Not a message I want to send.

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  6. Jorrie Spencer
    May 25, 2007 @ 16:36:14

    If we allow them to read violence in books but not sex, than to me that's saying sex is bad and violence is okay.

    I dunno. The two are so different, I can’t see them linked in this way. Violence (which no one wants to experience) and sex (which is a healthy part of life that one hopes everyone who wants to does experience), are very, very different, even if they are both rated in movies, even they are often brought up when the other is brought up.

    Is there a trend to increased violence in YA?

    Anyway, I’m more interested in there being choices in YA reading. I’m not entirely sure that middle-school kids are driving the increase of sex in YA.

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  7. Jackie
    May 25, 2007 @ 16:52:42

    If we allow them to read violence in books but not sex, than to me that's saying sex is bad and violence is okay.

    Apples and oranges.

    Superheros fight bad guys. Heroes and heroines fight villains. There’s violence in children’s stories, all the way back to fairy tales. The prince slays the dragon. The evil stepmother wears hot iron shoes and dances until she dies. Kids play cops and robbers. Violence in play, violence in sports, violence in literature and television and film. I’m not saying, “Ooh, cool, dismemberment! Pass the popcorn!” But I am saying that kids accept violence as part of the natural order, from a very young age.

    Sex is different. Sex is a mature act. Ideally, it is an act of love between individuals who care for each other. Sex is something kids don’t understand until they’re older. And that’s why I’m not keen on there being sex in YA books — at least, not in younger YA books.

    Frankly, I’d rather have my kids fight than fool around with sex. But then again, my kids are very, very young, so this doesn’t really apply.

    Ah, I’m just a freaked out mom who’s never going to let her kids date. Ever.

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  8. Maria
    May 25, 2007 @ 16:54:29

    As a teen YA reader, I’ll say that the sex and violation in Wicked Lovely is handled very well. It’s not smutty, its not graphic, and the rape scene is done well. (If you read Melissa Marr’s blog, she is a rape survivor herself. I think this allowed her to write a rape scene that empowers rather than belittles) The overall book sends a message of feminine stregnth and independance, and the few sex scenes, if anything, stregnthen it. (I got an ARC of the book, so I’ve read it)

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  9. Charlene Teglia
    May 25, 2007 @ 18:01:36

    Jorrie, have you read Terry Pratchett’s Tiffany Aching books? Fabulous! Wintersmith is the latest. No sex, great story, great world, great everything. So there are choices. But I think the YA being published today reflects the fact that today’s kids are more sophisticated, live in a more complicated world than I did. And I read pretty racy YA as a teenager, so that’s not a new trend.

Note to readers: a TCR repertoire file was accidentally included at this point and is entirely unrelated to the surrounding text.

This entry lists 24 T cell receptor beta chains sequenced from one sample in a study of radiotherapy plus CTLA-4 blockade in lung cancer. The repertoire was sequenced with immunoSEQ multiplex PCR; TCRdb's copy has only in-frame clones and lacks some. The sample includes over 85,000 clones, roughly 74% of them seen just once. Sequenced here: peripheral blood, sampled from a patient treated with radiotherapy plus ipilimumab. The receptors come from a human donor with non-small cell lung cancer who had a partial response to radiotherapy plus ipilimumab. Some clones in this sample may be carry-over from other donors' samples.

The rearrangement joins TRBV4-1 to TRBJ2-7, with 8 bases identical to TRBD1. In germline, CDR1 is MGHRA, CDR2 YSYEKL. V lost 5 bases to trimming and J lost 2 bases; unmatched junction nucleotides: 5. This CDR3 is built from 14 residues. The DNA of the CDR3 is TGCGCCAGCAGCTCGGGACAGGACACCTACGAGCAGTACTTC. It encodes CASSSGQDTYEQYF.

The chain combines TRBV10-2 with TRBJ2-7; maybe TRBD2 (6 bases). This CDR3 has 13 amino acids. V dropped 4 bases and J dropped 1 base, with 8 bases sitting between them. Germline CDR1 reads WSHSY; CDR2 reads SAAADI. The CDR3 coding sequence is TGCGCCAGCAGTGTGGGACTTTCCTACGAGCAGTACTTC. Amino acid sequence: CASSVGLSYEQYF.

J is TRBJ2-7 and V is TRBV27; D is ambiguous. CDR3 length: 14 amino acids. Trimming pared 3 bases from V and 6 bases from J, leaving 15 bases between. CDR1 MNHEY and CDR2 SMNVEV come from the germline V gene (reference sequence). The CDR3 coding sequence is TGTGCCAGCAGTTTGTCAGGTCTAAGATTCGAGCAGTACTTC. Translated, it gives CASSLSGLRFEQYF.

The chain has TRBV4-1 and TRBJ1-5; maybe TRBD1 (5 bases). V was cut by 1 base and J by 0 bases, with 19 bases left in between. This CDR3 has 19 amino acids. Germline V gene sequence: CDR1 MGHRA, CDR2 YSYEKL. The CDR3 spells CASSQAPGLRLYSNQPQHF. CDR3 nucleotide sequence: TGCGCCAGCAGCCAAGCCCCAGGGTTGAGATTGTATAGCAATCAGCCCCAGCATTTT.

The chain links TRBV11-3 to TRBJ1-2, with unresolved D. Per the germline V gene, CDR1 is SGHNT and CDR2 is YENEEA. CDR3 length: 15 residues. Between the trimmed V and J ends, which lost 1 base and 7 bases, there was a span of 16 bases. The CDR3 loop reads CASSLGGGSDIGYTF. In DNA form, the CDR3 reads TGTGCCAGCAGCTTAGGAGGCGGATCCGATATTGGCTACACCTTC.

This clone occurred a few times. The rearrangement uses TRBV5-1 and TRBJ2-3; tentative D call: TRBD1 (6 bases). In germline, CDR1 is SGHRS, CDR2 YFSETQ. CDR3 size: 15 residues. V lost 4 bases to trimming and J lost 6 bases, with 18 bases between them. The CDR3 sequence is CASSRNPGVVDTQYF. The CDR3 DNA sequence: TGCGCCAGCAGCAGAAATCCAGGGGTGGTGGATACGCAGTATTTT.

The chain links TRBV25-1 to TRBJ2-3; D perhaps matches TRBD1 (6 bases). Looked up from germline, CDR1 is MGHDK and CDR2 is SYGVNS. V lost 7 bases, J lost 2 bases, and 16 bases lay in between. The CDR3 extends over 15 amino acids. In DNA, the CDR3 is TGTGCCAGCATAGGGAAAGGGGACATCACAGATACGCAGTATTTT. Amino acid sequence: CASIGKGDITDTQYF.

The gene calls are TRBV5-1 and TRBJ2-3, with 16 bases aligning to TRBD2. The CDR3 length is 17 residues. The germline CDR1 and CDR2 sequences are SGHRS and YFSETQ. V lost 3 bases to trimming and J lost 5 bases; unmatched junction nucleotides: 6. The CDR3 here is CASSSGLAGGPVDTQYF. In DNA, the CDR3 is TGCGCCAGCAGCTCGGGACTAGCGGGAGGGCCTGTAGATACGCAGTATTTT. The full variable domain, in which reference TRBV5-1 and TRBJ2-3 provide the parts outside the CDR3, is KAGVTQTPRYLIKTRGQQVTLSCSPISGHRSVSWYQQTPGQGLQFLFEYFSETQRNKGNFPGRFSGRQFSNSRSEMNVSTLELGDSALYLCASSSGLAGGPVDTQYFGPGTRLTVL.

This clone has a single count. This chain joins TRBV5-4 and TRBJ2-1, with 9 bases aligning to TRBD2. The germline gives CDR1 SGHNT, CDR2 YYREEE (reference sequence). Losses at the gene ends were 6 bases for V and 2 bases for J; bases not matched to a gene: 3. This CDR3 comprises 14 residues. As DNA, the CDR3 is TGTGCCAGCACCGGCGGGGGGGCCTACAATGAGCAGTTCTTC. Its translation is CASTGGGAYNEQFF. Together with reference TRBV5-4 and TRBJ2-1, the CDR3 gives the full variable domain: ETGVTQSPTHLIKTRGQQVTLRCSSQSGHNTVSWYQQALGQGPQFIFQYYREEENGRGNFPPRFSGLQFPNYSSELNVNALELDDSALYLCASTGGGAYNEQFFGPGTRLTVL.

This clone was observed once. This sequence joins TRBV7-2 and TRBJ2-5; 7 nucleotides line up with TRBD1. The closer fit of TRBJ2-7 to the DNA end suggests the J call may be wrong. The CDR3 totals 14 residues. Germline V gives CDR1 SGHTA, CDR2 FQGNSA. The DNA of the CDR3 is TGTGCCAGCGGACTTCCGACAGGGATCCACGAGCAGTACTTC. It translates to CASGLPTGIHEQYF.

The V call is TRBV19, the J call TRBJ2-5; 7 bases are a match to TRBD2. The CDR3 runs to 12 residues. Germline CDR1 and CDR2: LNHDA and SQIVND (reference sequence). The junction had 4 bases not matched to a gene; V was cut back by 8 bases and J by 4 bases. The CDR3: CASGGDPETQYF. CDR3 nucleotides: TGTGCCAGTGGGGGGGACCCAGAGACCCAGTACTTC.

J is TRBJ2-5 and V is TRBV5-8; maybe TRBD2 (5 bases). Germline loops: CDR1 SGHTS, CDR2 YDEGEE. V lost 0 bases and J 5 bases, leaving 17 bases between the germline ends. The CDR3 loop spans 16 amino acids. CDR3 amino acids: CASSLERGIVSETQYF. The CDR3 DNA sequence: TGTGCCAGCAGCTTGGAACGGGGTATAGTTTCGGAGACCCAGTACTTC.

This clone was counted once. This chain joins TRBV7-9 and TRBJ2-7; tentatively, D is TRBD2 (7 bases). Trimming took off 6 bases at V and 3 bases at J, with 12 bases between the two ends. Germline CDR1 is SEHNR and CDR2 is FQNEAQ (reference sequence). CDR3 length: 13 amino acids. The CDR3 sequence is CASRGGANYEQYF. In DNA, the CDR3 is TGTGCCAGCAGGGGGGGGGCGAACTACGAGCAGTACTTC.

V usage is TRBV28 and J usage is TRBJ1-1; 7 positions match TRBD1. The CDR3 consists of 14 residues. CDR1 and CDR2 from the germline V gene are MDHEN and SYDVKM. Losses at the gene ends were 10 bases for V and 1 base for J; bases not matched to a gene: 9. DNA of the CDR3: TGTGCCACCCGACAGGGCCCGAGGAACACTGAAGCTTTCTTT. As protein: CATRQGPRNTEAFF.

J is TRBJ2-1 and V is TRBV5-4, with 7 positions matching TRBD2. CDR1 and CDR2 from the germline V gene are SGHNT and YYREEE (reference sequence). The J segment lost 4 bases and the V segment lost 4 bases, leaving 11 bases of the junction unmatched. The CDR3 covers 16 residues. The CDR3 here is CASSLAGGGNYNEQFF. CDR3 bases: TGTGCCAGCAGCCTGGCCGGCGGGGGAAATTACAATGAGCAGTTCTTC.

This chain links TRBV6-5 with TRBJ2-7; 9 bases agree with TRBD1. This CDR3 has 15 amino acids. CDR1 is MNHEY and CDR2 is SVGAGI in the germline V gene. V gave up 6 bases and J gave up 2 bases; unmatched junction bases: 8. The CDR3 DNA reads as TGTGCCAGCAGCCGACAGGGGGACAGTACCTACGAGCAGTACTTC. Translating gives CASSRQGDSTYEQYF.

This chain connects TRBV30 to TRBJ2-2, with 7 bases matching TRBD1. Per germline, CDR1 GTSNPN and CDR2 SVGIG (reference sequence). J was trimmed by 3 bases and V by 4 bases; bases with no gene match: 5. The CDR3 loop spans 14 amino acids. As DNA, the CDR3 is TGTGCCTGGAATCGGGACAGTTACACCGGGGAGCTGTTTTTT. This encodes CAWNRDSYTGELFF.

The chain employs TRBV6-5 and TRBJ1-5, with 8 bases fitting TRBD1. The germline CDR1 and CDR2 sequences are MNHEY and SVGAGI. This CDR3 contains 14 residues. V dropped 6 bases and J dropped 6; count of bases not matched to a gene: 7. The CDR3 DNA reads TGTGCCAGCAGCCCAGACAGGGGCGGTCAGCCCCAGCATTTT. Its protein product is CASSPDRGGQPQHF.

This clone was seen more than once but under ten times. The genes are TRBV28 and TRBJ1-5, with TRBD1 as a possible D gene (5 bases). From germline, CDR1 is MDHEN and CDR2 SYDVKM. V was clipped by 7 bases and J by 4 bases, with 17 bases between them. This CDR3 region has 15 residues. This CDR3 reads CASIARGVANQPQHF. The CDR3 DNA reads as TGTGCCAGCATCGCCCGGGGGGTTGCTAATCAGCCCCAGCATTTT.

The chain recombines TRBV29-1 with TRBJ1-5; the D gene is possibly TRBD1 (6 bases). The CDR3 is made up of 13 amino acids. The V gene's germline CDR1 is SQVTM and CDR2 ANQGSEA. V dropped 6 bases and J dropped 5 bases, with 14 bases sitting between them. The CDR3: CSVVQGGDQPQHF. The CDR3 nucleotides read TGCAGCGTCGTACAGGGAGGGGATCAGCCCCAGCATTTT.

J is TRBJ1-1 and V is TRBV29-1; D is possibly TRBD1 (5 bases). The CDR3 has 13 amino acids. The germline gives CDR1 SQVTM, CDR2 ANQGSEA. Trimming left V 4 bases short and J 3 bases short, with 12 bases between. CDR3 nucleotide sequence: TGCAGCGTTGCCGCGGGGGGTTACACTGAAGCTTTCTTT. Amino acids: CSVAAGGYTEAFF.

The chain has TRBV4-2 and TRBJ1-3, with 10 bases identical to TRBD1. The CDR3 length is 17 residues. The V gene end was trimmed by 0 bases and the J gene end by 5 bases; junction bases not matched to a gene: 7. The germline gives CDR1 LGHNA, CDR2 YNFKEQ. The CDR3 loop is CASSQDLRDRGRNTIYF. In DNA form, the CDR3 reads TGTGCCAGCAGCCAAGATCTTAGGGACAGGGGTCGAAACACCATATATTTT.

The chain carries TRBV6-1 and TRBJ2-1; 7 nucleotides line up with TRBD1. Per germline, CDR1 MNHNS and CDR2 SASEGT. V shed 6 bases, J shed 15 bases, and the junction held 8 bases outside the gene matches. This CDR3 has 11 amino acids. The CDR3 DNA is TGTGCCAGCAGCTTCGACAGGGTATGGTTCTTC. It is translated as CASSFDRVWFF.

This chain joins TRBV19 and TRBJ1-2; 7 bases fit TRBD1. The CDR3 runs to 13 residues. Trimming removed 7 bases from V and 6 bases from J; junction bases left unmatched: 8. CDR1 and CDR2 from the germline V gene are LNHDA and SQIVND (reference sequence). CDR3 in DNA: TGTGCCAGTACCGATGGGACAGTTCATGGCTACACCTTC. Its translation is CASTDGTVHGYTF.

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  10. Jorrie Spencer
    May 25, 2007 @ 18:11:47

    For some reason, my kids never got into Terry Pratchett, though they tried a few. I know! Most people love Pratchett.

    I just like the idea of there being closed-door options for the kids who want them. After all, they can always read adult books.

    But honestly, I am not well read enough in YA to really know what is out there and I shouldn’t make too many assumptions.

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  11. Kathryn S
    May 25, 2007 @ 23:35:01

    I think sex, or at least some sexual content, in YA’s is realistic. That said, I’m not a mother. :-) But this book sounds fabulous. I love YA so I just might have to snatch this one up. I wrote a couple of YA’s years ago and loved it, but haven’t had the time to write anymore. It’s a market I’d love to get into.

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  12. Jane
    May 25, 2007 @ 23:58:03

    Rape scene? I don’t recall any rape scene? I remember a scene where she gets drunk on faery juice and doesn’t really remember what happened, but I don’t recall that being a rape scene. Is it?

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  13. Jackie
    May 26, 2007 @ 04:36:26

    Jane, I haven’t read this yet, but that sounds like a parallel to slipping a date-rape drug into a gal’s drink. ((shrug)) Like I said, I haven’t read it yet, so I could be talking out of my elbow. (Which my kids tell me I do all the time.)

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  14. Devon
    May 26, 2007 @ 20:52:32

    This sounds great. So much good YA fantasy.

    As for sexual content in YA books, it has existed going all the way back to Judy Blume’s Forever. I can think of a number of well regarded books by famous authors that contain some form of sexual content. Sexuality is a fact of life for teens, and the literature deals with it, and the good and bad consequences of it. That being said, most everything I can think of has stuff happening behind closed doors, so to speak. Well, I can think of some second base type action, boobie grabbing etc. Its definitely an area where parents should stay aware, but I would say that the stuff in books is less gratuitous than what they’re seeing on tv and in film. Some crap aside (Gossip Girls), the sex usually has a point too. It’s part of the character’s journey, growing up emotionally and physically.

    This message was brought to you by your friendly neighborhood children’s librarian.

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  15. Miki
    Jul 03, 2007 @ 18:45:02

    Well, I’ll never know if my feelings about this book were influenced by your raving review, but I read it, enjoyed it, but just can’t find it in me to rave about it.